Impact Case Study

Uncovering autism genetics in Arabs

Saudi Human Genome Project discovers mutations linked to autism in Saudi families.

12 September 2018

Researchers involved in the Saudi Human Genome Project have identified nearly 50 mutations linked with autism spectrum disorder (ASD) in Saudi Arabian families.  

ASD is a neurodevelopmental disorder characterized by repetitive behaviour patterns and challenges with social interaction and communication. Despite significant research, the causes of ASD remain unclear. More than 600 genes have been linked with ASD to date, but the precise function of many of them remains unknown. Most ASD-related mutations are extremely rare or are specific to a single family or small group, making it difficult to identify general genetic risk factors. 

Researchers at King Faisal Specialist Hospital & Research Center and King Abdulaziz City for Science and Technology sequenced DNA from 19 Saudi Arabians with autism spectrum disorder and their parents. By comparing sequences from the children and parents, the team was able to identify genetic variations linked with ASD. 

Their analysis uncovered 47 mutations in 17 of the families. Many of the mutations were linked with the X chromosome, which is consistent with the fact that ASD is more common in males. 

Since the team had the sequences of the parents and the children, they could distinguish spontaneous mutations in the children from those inherited from their parents. Only three of the mutations were spontaneous; the remainder were already present in the parents. In most cases these mutations were recessive, so the parents were unaffected by ASD. The high frequency of inherited ASD-related genetic variations was unsurprising to the researchers, given the highly consanguineous nature of the Saudi population.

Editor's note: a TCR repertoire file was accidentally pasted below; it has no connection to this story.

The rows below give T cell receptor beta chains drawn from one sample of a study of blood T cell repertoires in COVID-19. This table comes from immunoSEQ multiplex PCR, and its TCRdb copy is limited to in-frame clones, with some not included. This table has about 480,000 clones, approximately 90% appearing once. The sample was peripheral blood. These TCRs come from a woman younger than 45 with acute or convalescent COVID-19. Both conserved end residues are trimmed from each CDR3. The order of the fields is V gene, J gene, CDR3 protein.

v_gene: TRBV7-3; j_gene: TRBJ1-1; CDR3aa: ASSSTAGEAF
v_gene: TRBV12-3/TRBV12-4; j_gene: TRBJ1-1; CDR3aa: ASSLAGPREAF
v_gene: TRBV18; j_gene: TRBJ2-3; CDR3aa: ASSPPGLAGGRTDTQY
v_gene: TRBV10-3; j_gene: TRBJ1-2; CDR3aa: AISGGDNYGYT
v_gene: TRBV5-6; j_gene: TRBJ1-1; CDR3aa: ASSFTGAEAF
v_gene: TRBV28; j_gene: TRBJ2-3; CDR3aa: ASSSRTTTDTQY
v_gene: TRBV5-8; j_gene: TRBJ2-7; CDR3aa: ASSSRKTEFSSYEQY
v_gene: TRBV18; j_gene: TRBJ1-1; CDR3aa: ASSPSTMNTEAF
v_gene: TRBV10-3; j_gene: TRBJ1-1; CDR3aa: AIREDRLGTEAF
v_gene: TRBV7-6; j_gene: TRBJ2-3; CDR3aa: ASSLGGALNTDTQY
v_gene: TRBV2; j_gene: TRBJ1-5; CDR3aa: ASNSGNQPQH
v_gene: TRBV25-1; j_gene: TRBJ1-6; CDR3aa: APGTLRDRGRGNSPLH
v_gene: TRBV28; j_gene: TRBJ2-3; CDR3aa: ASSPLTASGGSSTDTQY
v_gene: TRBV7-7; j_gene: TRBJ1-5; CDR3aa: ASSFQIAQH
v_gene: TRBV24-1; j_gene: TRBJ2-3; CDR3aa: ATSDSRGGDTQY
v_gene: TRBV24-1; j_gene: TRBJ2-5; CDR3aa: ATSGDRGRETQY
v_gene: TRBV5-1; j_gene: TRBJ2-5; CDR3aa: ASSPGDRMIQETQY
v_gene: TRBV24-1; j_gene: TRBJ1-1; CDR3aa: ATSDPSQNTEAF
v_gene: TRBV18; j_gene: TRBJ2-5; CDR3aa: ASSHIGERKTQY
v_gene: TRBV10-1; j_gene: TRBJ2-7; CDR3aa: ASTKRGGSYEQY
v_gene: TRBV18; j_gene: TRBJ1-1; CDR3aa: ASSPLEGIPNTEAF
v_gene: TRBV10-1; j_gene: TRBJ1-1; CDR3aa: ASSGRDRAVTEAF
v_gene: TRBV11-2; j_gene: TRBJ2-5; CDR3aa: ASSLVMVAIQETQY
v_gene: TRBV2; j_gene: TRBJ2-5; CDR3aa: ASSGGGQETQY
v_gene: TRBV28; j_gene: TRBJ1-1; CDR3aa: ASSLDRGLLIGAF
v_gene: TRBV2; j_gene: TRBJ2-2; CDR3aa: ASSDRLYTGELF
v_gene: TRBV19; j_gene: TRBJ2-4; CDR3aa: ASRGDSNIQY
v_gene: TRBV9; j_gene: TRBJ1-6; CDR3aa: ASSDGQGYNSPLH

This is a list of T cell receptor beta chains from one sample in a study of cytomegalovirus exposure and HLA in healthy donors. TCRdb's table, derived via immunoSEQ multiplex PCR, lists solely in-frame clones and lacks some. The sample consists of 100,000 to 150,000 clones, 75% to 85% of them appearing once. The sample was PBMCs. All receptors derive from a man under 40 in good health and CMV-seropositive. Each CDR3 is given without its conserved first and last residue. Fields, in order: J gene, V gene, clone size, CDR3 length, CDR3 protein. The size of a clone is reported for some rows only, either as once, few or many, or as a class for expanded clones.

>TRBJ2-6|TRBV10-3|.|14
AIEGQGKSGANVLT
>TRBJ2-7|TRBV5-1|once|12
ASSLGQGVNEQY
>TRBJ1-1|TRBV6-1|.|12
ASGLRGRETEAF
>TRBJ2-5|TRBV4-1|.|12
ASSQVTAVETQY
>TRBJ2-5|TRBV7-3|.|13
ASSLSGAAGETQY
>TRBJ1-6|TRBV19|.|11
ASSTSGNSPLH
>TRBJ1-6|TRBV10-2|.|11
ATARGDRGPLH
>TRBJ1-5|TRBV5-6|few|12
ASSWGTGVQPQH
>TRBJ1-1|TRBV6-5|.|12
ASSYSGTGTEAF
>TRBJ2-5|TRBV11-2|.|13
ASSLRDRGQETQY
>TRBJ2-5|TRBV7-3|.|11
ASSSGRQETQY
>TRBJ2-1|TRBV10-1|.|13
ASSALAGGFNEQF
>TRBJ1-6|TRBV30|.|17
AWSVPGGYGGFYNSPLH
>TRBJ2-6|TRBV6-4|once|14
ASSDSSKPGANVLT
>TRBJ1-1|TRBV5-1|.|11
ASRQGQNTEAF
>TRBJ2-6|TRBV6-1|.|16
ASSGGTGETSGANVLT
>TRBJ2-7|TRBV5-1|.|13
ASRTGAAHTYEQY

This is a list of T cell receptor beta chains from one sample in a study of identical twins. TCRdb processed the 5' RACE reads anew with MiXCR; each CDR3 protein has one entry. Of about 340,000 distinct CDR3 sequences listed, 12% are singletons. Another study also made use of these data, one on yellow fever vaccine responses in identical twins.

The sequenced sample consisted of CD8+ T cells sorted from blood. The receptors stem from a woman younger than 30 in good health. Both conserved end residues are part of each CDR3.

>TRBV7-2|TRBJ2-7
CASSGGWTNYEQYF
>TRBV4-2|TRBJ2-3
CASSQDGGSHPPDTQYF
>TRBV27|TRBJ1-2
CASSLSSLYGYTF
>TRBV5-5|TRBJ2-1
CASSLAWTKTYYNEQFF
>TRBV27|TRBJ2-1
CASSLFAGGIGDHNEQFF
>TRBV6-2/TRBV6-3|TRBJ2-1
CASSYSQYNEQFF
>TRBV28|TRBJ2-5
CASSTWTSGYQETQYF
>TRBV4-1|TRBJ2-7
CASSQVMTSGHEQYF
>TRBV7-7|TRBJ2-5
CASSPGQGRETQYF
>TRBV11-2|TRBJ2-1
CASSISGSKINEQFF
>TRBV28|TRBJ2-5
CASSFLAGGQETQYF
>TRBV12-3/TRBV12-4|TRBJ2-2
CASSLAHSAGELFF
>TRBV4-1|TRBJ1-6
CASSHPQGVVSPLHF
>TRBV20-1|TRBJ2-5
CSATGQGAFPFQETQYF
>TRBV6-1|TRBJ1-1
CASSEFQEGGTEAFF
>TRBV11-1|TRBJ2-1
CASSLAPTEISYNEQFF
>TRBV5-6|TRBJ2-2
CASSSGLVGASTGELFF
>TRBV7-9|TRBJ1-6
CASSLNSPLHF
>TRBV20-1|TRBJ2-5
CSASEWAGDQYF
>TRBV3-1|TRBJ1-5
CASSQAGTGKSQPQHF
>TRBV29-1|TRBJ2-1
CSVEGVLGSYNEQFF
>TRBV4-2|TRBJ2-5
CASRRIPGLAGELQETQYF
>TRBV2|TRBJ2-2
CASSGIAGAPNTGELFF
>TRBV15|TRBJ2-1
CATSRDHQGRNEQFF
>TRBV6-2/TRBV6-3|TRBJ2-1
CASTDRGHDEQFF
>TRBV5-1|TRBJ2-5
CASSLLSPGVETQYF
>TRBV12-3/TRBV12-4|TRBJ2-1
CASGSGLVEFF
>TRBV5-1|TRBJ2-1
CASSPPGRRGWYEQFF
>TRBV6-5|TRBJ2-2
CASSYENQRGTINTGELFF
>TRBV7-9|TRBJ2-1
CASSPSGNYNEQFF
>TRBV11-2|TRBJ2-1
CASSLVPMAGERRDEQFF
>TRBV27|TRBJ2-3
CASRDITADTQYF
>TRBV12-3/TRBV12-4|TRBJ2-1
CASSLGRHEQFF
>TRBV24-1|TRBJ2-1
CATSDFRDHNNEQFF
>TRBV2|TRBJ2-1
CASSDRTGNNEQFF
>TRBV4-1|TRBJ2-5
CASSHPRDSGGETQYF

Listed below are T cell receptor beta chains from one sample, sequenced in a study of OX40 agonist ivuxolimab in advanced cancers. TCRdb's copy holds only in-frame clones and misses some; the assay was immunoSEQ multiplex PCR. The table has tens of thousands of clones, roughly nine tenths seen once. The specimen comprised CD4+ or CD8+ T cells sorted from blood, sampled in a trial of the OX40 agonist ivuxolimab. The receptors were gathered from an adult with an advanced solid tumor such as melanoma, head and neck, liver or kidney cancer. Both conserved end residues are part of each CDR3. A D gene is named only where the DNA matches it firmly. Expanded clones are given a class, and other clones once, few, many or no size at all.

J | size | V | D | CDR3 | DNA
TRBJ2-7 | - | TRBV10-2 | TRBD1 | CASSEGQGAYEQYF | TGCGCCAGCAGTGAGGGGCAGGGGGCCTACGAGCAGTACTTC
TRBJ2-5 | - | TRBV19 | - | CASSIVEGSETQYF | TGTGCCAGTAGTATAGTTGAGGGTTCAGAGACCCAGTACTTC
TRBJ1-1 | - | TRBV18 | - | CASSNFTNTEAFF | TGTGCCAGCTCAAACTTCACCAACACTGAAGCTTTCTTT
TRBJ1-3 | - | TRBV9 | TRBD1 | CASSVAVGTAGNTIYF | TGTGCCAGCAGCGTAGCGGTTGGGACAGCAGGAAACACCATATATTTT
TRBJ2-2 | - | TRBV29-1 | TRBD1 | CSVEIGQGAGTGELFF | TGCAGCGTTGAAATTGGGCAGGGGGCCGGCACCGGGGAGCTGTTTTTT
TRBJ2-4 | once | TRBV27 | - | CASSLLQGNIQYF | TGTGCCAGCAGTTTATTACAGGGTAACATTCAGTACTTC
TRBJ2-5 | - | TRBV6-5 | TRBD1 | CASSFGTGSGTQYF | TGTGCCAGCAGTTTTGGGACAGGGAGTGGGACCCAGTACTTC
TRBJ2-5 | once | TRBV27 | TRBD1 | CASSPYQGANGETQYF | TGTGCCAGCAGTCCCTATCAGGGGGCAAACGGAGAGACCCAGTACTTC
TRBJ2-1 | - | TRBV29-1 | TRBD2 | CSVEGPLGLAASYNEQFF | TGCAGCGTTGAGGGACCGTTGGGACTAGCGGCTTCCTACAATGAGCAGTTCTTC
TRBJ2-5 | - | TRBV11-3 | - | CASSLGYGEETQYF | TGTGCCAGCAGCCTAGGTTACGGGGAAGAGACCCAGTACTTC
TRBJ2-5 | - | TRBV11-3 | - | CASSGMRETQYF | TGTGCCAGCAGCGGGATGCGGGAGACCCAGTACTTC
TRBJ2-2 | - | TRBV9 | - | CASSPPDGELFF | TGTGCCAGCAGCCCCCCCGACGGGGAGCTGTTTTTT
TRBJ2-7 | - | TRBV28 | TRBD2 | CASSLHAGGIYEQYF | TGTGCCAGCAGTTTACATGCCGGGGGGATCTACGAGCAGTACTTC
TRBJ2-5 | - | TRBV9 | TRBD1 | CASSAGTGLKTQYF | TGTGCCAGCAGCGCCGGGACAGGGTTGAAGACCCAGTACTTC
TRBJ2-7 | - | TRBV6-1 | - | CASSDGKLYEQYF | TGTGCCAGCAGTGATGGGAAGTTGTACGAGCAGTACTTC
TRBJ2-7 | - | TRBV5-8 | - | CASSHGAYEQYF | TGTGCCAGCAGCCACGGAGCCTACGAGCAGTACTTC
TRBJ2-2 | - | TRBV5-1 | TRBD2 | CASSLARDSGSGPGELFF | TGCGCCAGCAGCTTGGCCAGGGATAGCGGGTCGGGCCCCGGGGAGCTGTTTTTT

While 38 of the mutations were new, 32 of them were in genes that have already been linked with ASD. Further analysis revealed that many of the affected genes are involved in neuronal development, though several mutations were in genes whose function is unknown. 

The researchers note that most of the children they studied had several mutations linked with ASD. Furthermore, the mutations affected a range of biological processes in the different individuals, with only a few having mutations that primarily affect neuronal development. Overall, this is in keeping with a genetic model in which ASD is shaped by the cumulative effect of multiple mutations in multiple genes.

While this comprehensive characterization of the genetics of ASD in an Arab population revealed a list of genes and mutations for further study in the Saudi population, it also highlights the complexity and heterogeneity of the disorder’s genetic architecture, even in a consanguineous population.


  1. Al-Mubarak, B., Abouelhoda, M., Omar, A., AlDhalaan, H., Aldosari, M., et al. Whole exome sequencing reveals inherited and de novo variants in autism spectrum disorder: a trio study from Saudi families. Scientific Reports 7, 5679 (2017). | article